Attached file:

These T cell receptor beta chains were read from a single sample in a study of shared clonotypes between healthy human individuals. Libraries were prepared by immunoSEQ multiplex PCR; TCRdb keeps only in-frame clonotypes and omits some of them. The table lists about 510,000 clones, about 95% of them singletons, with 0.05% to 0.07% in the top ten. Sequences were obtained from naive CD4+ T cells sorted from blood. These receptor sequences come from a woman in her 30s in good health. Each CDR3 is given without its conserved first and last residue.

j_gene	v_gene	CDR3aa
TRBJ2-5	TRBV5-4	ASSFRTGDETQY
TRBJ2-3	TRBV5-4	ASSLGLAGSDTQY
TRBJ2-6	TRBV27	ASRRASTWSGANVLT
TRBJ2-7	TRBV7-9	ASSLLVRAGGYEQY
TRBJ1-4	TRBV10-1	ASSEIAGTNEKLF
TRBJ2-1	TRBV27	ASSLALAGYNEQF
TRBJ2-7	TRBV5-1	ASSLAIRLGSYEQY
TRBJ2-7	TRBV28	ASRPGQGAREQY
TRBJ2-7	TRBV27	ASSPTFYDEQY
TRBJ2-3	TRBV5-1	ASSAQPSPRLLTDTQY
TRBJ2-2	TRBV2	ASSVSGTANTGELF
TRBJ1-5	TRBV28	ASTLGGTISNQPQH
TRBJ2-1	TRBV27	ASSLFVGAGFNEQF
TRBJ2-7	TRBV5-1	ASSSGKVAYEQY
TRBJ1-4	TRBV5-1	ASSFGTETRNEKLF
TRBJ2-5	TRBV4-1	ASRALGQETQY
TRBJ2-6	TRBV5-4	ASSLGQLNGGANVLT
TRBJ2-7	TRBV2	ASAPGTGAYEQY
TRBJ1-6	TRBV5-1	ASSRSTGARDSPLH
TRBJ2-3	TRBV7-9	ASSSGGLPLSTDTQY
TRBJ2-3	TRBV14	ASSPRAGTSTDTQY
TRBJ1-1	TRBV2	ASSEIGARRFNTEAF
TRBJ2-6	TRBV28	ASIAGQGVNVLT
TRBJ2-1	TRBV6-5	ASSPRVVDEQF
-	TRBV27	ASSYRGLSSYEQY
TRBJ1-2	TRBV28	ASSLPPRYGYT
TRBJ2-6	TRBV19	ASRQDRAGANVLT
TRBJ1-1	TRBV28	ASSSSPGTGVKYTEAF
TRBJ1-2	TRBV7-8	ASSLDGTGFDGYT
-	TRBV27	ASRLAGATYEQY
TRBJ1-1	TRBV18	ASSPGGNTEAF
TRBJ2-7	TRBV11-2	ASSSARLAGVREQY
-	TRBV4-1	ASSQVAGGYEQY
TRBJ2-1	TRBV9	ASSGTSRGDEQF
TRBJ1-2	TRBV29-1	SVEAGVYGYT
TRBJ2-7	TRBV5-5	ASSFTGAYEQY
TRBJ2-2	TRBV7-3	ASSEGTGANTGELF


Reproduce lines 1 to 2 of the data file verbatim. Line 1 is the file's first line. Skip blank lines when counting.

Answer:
These T cell receptor beta chains were read from a single sample in a study of shared clonotypes between healthy human individuals. Libraries were prepared by immunoSEQ multiplex PCR; TCRdb keeps only in-frame clonotypes and omits some of them. The table lists about 510,000 clones, about 95% of them singletons, with 0.05% to 0.07% in the top ten. Sequences were obtained from naive CD4+ T cells sorted from blood. These receptor sequences come from a woman in her 30s in good health. Each CDR3 is given without its conserved first and last residue.

j_gene	v_gene	CDR3aa